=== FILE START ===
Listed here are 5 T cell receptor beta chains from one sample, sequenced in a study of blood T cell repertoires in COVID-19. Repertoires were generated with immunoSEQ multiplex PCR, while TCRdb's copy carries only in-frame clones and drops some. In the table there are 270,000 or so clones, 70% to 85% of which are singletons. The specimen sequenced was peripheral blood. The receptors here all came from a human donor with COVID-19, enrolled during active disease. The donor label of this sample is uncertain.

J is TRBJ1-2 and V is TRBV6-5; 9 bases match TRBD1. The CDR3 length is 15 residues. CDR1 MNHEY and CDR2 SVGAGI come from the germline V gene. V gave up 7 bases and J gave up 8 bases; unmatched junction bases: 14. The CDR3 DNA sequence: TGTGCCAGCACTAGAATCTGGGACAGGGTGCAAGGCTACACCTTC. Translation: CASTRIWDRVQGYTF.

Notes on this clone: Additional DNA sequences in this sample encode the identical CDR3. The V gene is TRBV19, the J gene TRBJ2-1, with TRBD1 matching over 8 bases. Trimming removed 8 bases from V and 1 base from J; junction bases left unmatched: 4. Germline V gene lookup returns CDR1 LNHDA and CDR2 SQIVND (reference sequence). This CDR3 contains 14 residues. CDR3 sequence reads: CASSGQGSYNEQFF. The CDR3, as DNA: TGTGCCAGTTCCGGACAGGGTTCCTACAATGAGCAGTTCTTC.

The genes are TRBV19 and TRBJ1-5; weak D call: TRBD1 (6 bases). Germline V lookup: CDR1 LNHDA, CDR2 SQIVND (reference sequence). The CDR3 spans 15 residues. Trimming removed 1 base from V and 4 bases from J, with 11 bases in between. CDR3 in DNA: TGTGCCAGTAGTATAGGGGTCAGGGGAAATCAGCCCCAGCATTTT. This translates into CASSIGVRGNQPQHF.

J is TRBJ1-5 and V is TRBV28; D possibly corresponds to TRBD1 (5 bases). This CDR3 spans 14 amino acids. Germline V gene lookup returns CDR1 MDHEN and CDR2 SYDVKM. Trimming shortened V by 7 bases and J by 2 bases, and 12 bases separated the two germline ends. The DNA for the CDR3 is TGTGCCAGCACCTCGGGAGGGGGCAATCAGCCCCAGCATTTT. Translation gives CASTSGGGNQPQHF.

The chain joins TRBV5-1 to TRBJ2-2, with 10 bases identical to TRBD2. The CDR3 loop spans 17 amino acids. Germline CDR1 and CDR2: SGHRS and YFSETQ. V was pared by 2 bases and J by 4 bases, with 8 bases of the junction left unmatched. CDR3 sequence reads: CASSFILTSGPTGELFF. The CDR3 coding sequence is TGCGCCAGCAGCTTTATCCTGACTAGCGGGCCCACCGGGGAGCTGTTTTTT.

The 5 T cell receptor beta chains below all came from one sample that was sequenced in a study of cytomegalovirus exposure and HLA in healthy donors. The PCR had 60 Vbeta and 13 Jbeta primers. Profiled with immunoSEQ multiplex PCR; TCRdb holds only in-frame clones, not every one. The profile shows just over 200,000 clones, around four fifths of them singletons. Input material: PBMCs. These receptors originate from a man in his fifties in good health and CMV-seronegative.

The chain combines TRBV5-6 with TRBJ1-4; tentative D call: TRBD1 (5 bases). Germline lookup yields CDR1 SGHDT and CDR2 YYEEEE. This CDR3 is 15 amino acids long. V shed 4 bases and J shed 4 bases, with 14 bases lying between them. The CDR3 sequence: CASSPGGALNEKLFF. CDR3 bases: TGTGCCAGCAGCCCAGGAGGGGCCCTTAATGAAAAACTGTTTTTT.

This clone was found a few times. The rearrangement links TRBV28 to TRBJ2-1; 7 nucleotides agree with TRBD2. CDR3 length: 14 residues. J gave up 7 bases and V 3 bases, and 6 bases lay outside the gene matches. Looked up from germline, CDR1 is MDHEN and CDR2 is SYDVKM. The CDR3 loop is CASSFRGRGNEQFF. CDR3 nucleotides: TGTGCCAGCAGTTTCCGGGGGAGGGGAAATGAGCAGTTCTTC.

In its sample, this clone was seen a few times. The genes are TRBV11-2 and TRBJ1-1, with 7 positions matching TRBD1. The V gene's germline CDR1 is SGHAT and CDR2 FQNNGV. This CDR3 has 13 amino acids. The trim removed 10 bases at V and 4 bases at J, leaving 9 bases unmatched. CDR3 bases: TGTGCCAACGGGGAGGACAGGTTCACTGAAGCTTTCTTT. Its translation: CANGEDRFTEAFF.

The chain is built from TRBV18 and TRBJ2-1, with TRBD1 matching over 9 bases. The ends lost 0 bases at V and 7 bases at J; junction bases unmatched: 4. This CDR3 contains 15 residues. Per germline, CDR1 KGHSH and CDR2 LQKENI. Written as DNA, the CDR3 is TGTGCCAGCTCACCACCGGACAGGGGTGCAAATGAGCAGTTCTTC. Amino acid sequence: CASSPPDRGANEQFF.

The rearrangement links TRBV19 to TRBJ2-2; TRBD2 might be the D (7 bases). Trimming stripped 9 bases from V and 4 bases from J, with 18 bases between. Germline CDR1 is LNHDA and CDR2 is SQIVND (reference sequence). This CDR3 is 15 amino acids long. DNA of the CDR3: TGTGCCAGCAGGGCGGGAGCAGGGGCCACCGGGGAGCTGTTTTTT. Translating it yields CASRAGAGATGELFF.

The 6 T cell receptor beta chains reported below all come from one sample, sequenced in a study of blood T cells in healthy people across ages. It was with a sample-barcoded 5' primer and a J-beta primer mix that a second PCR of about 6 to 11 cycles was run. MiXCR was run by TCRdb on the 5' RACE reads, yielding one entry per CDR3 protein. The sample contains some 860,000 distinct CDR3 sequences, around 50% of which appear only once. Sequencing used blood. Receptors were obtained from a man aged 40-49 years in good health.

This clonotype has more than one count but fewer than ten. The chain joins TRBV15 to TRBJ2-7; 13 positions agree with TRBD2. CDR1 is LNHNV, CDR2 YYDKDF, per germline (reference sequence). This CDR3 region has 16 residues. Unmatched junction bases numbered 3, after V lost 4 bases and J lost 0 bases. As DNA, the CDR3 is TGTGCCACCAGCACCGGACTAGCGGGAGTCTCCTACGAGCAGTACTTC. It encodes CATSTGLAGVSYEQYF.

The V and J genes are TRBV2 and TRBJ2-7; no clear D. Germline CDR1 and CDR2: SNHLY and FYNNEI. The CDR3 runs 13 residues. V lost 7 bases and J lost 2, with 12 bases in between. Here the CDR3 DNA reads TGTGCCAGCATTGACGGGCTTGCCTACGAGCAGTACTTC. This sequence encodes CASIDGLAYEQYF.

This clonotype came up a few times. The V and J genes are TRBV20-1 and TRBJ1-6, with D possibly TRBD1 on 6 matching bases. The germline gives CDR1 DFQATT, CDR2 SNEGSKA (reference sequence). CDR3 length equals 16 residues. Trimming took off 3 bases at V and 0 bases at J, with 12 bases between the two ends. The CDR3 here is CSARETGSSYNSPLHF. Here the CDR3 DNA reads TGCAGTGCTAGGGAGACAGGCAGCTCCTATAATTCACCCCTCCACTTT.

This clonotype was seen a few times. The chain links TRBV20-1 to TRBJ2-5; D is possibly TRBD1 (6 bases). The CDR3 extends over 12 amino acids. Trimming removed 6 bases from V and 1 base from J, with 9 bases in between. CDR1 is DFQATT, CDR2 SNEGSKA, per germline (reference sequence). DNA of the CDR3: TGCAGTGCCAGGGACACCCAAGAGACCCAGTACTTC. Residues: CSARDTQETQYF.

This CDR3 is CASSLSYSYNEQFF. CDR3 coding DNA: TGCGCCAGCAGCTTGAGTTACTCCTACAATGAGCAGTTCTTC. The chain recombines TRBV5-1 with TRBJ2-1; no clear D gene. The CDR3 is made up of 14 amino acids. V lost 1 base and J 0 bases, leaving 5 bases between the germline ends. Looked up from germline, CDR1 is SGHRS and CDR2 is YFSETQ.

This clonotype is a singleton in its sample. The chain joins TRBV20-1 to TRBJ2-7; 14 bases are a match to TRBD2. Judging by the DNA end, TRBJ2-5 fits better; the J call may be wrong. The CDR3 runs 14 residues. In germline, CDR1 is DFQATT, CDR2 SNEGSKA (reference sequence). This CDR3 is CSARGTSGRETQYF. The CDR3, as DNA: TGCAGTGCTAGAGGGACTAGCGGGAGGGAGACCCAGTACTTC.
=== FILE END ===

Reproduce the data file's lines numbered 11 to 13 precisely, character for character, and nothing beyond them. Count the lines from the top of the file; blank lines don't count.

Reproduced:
The chain is built from TRBV18 and TRBJ2-1, with TRBD1 matching over 9 bases. The ends lost 0 bases at V and 7 bases at J; junction bases unmatched: 4. This CDR3 contains 15 residues. Per germline, CDR1 KGHSH and CDR2 LQKENI. Written as DNA, the CDR3 is TGTGCCAGCTCACCACCGGACAGGGGTGCAAATGAGCAGTTCTTC. Amino acid sequence: CASSPPDRGANEQFF.

The rearrangement links TRBV19 to TRBJ2-2; TRBD2 might be the D (7 bases). Trimming stripped 9 bases from V and 4 bases from J, with 18 bases between. Germline CDR1 is LNHDA and CDR2 is SQIVND (reference sequence). This CDR3 is 15 amino acids long. DNA of the CDR3: TGTGCCAGCAGGGCGGGAGCAGGGGCCACCGGGGAGCTGTTTTTT. Translating it yields CASRAGAGATGELFF.

The 6 T cell receptor beta chains reported below all come from one sample, sequenced in a study of blood T cells in healthy people across ages. It was with a sample-barcoded 5' primer and a J-beta primer mix that a second PCR of about 6 to 11 cycles was run. MiXCR was run by TCRdb on the 5' RACE reads, yielding one entry per CDR3 protein. The sample contains some 860,000 distinct CDR3 sequences, around 50% of which appear only once. Sequencing used blood. Receptors were obtained from a man aged 40-49 years in good health.